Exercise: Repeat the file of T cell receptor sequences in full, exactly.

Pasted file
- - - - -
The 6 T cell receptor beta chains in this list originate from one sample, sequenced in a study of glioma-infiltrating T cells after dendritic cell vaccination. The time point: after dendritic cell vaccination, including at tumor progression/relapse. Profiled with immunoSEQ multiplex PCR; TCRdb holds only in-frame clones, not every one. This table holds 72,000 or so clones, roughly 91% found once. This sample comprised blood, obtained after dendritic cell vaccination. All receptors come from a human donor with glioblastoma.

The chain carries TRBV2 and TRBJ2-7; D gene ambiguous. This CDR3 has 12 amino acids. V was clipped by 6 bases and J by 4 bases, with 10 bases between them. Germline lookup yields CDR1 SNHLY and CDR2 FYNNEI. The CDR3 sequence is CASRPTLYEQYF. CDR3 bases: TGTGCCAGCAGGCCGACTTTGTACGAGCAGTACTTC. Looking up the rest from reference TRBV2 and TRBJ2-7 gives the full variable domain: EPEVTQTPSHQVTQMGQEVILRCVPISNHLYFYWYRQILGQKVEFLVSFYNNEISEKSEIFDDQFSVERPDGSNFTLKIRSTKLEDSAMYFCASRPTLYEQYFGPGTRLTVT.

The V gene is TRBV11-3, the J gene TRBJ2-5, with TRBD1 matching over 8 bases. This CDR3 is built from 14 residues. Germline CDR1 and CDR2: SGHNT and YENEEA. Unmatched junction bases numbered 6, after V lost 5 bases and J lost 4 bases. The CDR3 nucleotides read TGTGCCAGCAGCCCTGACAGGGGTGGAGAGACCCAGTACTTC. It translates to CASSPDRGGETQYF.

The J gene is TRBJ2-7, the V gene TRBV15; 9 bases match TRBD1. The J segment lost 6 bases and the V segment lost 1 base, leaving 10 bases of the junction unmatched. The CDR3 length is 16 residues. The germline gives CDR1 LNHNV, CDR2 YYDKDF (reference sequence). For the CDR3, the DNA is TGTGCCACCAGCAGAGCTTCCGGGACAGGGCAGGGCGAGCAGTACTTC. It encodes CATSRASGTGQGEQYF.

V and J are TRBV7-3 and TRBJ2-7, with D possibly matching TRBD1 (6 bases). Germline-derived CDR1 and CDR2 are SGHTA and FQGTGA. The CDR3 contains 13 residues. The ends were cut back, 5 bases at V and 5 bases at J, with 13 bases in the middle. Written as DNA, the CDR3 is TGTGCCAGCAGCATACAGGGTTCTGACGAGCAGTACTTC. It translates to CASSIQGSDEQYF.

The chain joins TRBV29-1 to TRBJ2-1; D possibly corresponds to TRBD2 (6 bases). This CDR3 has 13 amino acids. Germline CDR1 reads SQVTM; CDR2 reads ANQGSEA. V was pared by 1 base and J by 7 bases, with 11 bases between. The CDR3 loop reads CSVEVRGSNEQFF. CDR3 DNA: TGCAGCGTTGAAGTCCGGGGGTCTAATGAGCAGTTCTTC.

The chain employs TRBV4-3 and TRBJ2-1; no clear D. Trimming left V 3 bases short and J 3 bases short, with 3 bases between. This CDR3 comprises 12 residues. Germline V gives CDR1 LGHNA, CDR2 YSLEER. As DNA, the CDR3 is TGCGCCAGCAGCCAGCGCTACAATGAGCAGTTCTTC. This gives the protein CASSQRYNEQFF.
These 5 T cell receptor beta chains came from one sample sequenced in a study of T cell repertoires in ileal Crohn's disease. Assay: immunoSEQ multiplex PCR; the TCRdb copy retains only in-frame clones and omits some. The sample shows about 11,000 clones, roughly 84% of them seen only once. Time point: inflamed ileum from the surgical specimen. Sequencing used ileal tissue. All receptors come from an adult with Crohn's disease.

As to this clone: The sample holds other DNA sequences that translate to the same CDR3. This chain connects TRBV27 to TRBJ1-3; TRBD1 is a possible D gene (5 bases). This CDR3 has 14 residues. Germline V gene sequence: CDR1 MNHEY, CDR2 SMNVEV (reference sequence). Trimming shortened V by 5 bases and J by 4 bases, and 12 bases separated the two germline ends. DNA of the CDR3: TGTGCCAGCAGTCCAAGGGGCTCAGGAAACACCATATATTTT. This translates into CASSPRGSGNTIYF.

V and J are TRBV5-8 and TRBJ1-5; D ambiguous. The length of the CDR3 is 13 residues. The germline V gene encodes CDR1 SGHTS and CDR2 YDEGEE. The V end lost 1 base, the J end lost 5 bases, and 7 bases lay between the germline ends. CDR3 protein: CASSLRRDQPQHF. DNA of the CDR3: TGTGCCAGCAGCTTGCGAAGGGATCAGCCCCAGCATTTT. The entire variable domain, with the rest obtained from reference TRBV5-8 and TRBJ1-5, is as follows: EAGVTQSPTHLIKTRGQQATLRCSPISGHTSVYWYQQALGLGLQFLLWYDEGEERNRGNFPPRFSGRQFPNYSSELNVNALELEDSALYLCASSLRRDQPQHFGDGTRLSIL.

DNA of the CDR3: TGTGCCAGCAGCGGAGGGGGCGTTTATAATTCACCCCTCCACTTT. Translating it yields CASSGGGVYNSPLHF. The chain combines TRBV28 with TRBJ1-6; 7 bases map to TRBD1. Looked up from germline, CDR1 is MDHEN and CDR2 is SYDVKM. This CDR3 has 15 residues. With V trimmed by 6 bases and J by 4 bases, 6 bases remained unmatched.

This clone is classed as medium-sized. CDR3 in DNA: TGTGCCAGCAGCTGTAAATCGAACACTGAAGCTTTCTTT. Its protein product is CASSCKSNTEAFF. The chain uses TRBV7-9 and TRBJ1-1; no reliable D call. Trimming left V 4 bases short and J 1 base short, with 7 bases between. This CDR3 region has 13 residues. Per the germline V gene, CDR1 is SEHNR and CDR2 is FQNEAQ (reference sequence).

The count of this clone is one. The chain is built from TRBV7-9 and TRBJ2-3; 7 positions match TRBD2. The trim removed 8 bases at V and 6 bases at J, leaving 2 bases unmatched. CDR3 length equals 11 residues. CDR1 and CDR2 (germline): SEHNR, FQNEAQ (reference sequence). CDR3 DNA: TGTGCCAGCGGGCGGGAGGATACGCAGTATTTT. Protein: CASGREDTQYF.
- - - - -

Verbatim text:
The 6 T cell receptor beta chains in this list originate from one sample, sequenced in a study of glioma-infiltrating T cells after dendritic cell vaccination. The time point: after dendritic cell vaccination, including at tumor progression/relapse. Profiled with immunoSEQ multiplex PCR; TCRdb holds only in-frame clones, not every one. This table holds 72,000 or so clones, roughly 91% found once. This sample comprised blood, obtained after dendritic cell vaccination. All receptors come from a human donor with glioblastoma.

The chain carries TRBV2 and TRBJ2-7; D gene ambiguous. This CDR3 has 12 amino acids. V was clipped by 6 bases and J by 4 bases, with 10 bases between them. Germline lookup yields CDR1 SNHLY and CDR2 FYNNEI. The CDR3 sequence is CASRPTLYEQYF. CDR3 bases: TGTGCCAGCAGGCCGACTTTGTACGAGCAGTACTTC. Looking up the rest from reference TRBV2 and TRBJ2-7 gives the full variable domain: EPEVTQTPSHQVTQMGQEVILRCVPISNHLYFYWYRQILGQKVEFLVSFYNNEISEKSEIFDDQFSVERPDGSNFTLKIRSTKLEDSAMYFCASRPTLYEQYFGPGTRLTVT.

The V gene is TRBV11-3, the J gene TRBJ2-5, with TRBD1 matching over 8 bases. This CDR3 is built from 14 residues. Germline CDR1 and CDR2: SGHNT and YENEEA. Unmatched junction bases numbered 6, after V lost 5 bases and J lost 4 bases. The CDR3 nucleotides read TGTGCCAGCAGCCCTGACAGGGGTGGAGAGACCCAGTACTTC. It translates to CASSPDRGGETQYF.

The J gene is TRBJ2-7, the V gene TRBV15; 9 bases match TRBD1. The J segment lost 6 bases and the V segment lost 1 base, leaving 10 bases of the junction unmatched. The CDR3 length is 16 residues. The germline gives CDR1 LNHNV, CDR2 YYDKDF (reference sequence). For the CDR3, the DNA is TGTGCCACCAGCAGAGCTTCCGGGACAGGGCAGGGCGAGCAGTACTTC. It encodes CATSRASGTGQGEQYF.

V and J are TRBV7-3 and TRBJ2-7, with D possibly matching TRBD1 (6 bases). Germline-derived CDR1 and CDR2 are SGHTA and FQGTGA. The CDR3 contains 13 residues. The ends were cut back, 5 bases at V and 5 bases at J, with 13 bases in the middle. Written as DNA, the CDR3 is TGTGCCAGCAGCATACAGGGTTCTGACGAGCAGTACTTC. It translates to CASSIQGSDEQYF.

The chain joins TRBV29-1 to TRBJ2-1; D possibly corresponds to TRBD2 (6 bases). This CDR3 has 13 amino acids. Germline CDR1 reads SQVTM; CDR2 reads ANQGSEA. V was pared by 1 base and J by 7 bases, with 11 bases between. The CDR3 loop reads CSVEVRGSNEQFF. CDR3 DNA: TGCAGCGTTGAAGTCCGGGGGTCTAATGAGCAGTTCTTC.

The chain employs TRBV4-3 and TRBJ2-1; no clear D. Trimming left V 3 bases short and J 3 bases short, with 3 bases between. This CDR3 comprises 12 residues. Germline V gives CDR1 LGHNA, CDR2 YSLEER. As DNA, the CDR3 is TGCGCCAGCAGCCAGCGCTACAATGAGCAGTTCTTC. This gives the protein CASSQRYNEQFF.
These 5 T cell receptor beta chains came from one sample sequenced in a study of T cell repertoires in ileal Crohn's disease. Assay: immunoSEQ multiplex PCR; the TCRdb copy retains only in-frame clones and omits some. The sample shows about 11,000 clones, roughly 84% of them seen only once. Time point: inflamed ileum from the surgical specimen. Sequencing used ileal tissue. All receptors come from an adult with Crohn's disease.

As to this clone: The sample holds other DNA sequences that translate to the same CDR3. This chain connects TRBV27 to TRBJ1-3; TRBD1 is a possible D gene (5 bases). This CDR3 has 14 residues. Germline V gene sequence: CDR1 MNHEY, CDR2 SMNVEV (reference sequence). Trimming shortened V by 5 bases and J by 4 bases, and 12 bases separated the two germline ends. DNA of the CDR3: TGTGCCAGCAGTCCAAGGGGCTCAGGAAACACCATATATTTT. This translates into CASSPRGSGNTIYF.

V and J are TRBV5-8 and TRBJ1-5; D ambiguous. The length of the CDR3 is 13 residues. The germline V gene encodes CDR1 SGHTS and CDR2 YDEGEE. The V end lost 1 base, the J end lost 5 bases, and 7 bases lay between the germline ends. CDR3 protein: CASSLRRDQPQHF. DNA of the CDR3: TGTGCCAGCAGCTTGCGAAGGGATCAGCCCCAGCATTTT. The entire variable domain, with the rest obtained from reference TRBV5-8 and TRBJ1-5, is as follows: EAGVTQSPTHLIKTRGQQATLRCSPISGHTSVYWYQQALGLGLQFLLWYDEGEERNRGNFPPRFSGRQFPNYSSELNVNALELEDSALYLCASSLRRDQPQHFGDGTRLSIL.

DNA of the CDR3: TGTGCCAGCAGCGGAGGGGGCGTTTATAATTCACCCCTCCACTTT. Translating it yields CASSGGGVYNSPLHF. The chain combines TRBV28 with TRBJ1-6; 7 bases map to TRBD1. Looked up from germline, CDR1 is MDHEN and CDR2 is SYDVKM. This CDR3 has 15 residues. With V trimmed by 6 bases and J by 4 bases, 6 bases remained unmatched.

This clone is classed as medium-sized. CDR3 in DNA: TGTGCCAGCAGCTGTAAATCGAACACTGAAGCTTTCTTT. Its protein product is CASSCKSNTEAFF. The chain uses TRBV7-9 and TRBJ1-1; no reliable D call. Trimming left V 4 bases short and J 1 base short, with 7 bases between. This CDR3 region has 13 residues. Per the germline V gene, CDR1 is SEHNR and CDR2 is FQNEAQ (reference sequence).

The count of this clone is one. The chain is built from TRBV7-9 and TRBJ2-3; 7 positions match TRBD2. The trim removed 8 bases at V and 6 bases at J, leaving 2 bases unmatched. CDR3 length equals 11 residues. CDR1 and CDR2 (germline): SEHNR, FQNEAQ (reference sequence). CDR3 DNA: TGTGCCAGCGGGCGGGAGGATACGCAGTATTTT. Protein: CASGREDTQYF.